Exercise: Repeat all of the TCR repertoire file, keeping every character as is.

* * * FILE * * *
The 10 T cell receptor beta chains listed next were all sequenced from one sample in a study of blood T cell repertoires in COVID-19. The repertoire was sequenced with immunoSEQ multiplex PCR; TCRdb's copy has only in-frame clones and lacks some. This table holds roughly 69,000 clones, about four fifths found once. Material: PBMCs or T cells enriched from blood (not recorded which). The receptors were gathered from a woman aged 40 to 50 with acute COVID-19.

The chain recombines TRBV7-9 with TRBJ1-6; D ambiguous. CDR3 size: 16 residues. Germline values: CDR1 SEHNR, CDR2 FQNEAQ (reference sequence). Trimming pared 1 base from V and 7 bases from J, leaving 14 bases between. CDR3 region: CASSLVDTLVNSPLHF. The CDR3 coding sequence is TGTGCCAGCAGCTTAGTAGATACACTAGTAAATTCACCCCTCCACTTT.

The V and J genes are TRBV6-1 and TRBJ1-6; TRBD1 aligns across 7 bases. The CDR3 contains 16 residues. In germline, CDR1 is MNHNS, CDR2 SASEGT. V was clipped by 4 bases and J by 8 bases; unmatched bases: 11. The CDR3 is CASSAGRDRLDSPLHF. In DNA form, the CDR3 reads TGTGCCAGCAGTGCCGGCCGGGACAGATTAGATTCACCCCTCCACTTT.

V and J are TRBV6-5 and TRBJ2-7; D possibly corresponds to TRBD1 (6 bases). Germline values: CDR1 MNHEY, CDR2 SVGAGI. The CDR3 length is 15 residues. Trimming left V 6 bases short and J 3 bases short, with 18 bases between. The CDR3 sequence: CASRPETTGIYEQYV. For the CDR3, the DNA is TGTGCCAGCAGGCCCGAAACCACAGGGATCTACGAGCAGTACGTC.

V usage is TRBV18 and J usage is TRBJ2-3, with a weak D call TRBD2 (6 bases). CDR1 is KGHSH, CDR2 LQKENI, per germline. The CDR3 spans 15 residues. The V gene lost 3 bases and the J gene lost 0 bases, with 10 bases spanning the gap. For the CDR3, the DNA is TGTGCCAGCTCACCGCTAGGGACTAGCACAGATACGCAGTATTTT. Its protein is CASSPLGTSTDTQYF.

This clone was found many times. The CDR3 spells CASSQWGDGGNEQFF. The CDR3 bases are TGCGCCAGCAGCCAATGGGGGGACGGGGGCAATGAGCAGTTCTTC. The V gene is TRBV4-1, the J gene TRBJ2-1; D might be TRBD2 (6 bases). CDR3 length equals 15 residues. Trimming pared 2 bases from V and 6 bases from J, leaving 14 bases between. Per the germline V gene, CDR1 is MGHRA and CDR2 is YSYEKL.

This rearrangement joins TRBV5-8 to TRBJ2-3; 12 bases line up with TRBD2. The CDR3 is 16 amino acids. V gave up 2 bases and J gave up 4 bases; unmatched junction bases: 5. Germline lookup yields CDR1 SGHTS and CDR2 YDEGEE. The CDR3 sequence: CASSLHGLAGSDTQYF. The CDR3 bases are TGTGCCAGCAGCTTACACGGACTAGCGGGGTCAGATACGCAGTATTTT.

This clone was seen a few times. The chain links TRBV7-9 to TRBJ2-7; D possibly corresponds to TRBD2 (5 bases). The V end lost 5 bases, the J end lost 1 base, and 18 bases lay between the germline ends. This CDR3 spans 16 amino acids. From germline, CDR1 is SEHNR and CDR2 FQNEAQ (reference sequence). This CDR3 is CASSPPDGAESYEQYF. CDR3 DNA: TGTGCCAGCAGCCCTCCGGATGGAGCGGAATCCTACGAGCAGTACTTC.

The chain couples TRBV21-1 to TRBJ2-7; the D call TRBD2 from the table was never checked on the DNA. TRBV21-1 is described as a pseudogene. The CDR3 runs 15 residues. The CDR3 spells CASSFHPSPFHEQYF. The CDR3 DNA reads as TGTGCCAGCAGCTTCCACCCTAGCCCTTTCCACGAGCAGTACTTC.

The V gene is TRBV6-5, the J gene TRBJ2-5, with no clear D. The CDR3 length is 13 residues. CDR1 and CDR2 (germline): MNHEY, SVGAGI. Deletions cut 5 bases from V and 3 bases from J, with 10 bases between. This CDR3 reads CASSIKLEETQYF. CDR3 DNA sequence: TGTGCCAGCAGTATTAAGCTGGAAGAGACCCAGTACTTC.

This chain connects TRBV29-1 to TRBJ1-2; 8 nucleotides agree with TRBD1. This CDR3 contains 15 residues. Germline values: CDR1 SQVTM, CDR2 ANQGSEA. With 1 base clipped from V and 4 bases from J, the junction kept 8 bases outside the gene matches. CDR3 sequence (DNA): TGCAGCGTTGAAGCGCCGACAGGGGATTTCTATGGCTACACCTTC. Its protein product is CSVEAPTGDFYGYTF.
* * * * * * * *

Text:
The 10 T cell receptor beta chains listed next were all sequenced from one sample in a study of blood T cell repertoires in COVID-19. The repertoire was sequenced with immunoSEQ multiplex PCR; TCRdb's copy has only in-frame clones and lacks some. This table holds roughly 69,000 clones, about four fifths found once. Material: PBMCs or T cells enriched from blood (not recorded which). The receptors were gathered from a woman aged 40 to 50 with acute COVID-19.

The chain recombines TRBV7-9 with TRBJ1-6; D ambiguous. CDR3 size: 16 residues. Germline values: CDR1 SEHNR, CDR2 FQNEAQ (reference sequence). Trimming pared 1 base from V and 7 bases from J, leaving 14 bases between. CDR3 region: CASSLVDTLVNSPLHF. The CDR3 coding sequence is TGTGCCAGCAGCTTAGTAGATACACTAGTAAATTCACCCCTCCACTTT.

The V and J genes are TRBV6-1 and TRBJ1-6; TRBD1 aligns across 7 bases. The CDR3 contains 16 residues. In germline, CDR1 is MNHNS, CDR2 SASEGT. V was clipped by 4 bases and J by 8 bases; unmatched bases: 11. The CDR3 is CASSAGRDRLDSPLHF. In DNA form, the CDR3 reads TGTGCCAGCAGTGCCGGCCGGGACAGATTAGATTCACCCCTCCACTTT.

V and J are TRBV6-5 and TRBJ2-7; D possibly corresponds to TRBD1 (6 bases). Germline values: CDR1 MNHEY, CDR2 SVGAGI. The CDR3 length is 15 residues. Trimming left V 6 bases short and J 3 bases short, with 18 bases between. The CDR3 sequence: CASRPETTGIYEQYV. For the CDR3, the DNA is TGTGCCAGCAGGCCCGAAACCACAGGGATCTACGAGCAGTACGTC.

V usage is TRBV18 and J usage is TRBJ2-3, with a weak D call TRBD2 (6 bases). CDR1 is KGHSH, CDR2 LQKENI, per germline. The CDR3 spans 15 residues. The V gene lost 3 bases and the J gene lost 0 bases, with 10 bases spanning the gap. For the CDR3, the DNA is TGTGCCAGCTCACCGCTAGGGACTAGCACAGATACGCAGTATTTT. Its protein is CASSPLGTSTDTQYF.

This clone was found many times. The CDR3 spells CASSQWGDGGNEQFF. The CDR3 bases are TGCGCCAGCAGCCAATGGGGGGACGGGGGCAATGAGCAGTTCTTC. The V gene is TRBV4-1, the J gene TRBJ2-1; D might be TRBD2 (6 bases). CDR3 length equals 15 residues. Trimming pared 2 bases from V and 6 bases from J, leaving 14 bases between. Per the germline V gene, CDR1 is MGHRA and CDR2 is YSYEKL.

This rearrangement joins TRBV5-8 to TRBJ2-3; 12 bases line up with TRBD2. The CDR3 is 16 amino acids. V gave up 2 bases and J gave up 4 bases; unmatched junction bases: 5. Germline lookup yields CDR1 SGHTS and CDR2 YDEGEE. The CDR3 sequence: CASSLHGLAGSDTQYF. The CDR3 bases are TGTGCCAGCAGCTTACACGGACTAGCGGGGTCAGATACGCAGTATTTT.

This clone was seen a few times. The chain links TRBV7-9 to TRBJ2-7; D possibly corresponds to TRBD2 (5 bases). The V end lost 5 bases, the J end lost 1 base, and 18 bases lay between the germline ends. This CDR3 spans 16 amino acids. From germline, CDR1 is SEHNR and CDR2 FQNEAQ (reference sequence). This CDR3 is CASSPPDGAESYEQYF. CDR3 DNA: TGTGCCAGCAGCCCTCCGGATGGAGCGGAATCCTACGAGCAGTACTTC.

The chain couples TRBV21-1 to TRBJ2-7; the D call TRBD2 from the table was never checked on the DNA. TRBV21-1 is described as a pseudogene. The CDR3 runs 15 residues. The CDR3 spells CASSFHPSPFHEQYF. The CDR3 DNA reads as TGTGCCAGCAGCTTCCACCCTAGCCCTTTCCACGAGCAGTACTTC.

The V gene is TRBV6-5, the J gene TRBJ2-5, with no clear D. The CDR3 length is 13 residues. CDR1 and CDR2 (germline): MNHEY, SVGAGI. Deletions cut 5 bases from V and 3 bases from J, with 10 bases between. This CDR3 reads CASSIKLEETQYF. CDR3 DNA sequence: TGTGCCAGCAGTATTAAGCTGGAAGAGACCCAGTACTTC.

This chain connects TRBV29-1 to TRBJ1-2; 8 nucleotides agree with TRBD1. This CDR3 contains 15 residues. Germline values: CDR1 SQVTM, CDR2 ANQGSEA. With 1 base clipped from V and 4 bases from J, the junction kept 8 bases outside the gene matches. CDR3 sequence (DNA): TGCAGCGTTGAAGCGCCGACAGGGGATTTCTATGGCTACACCTTC. Its protein product is CSVEAPTGDFYGYTF.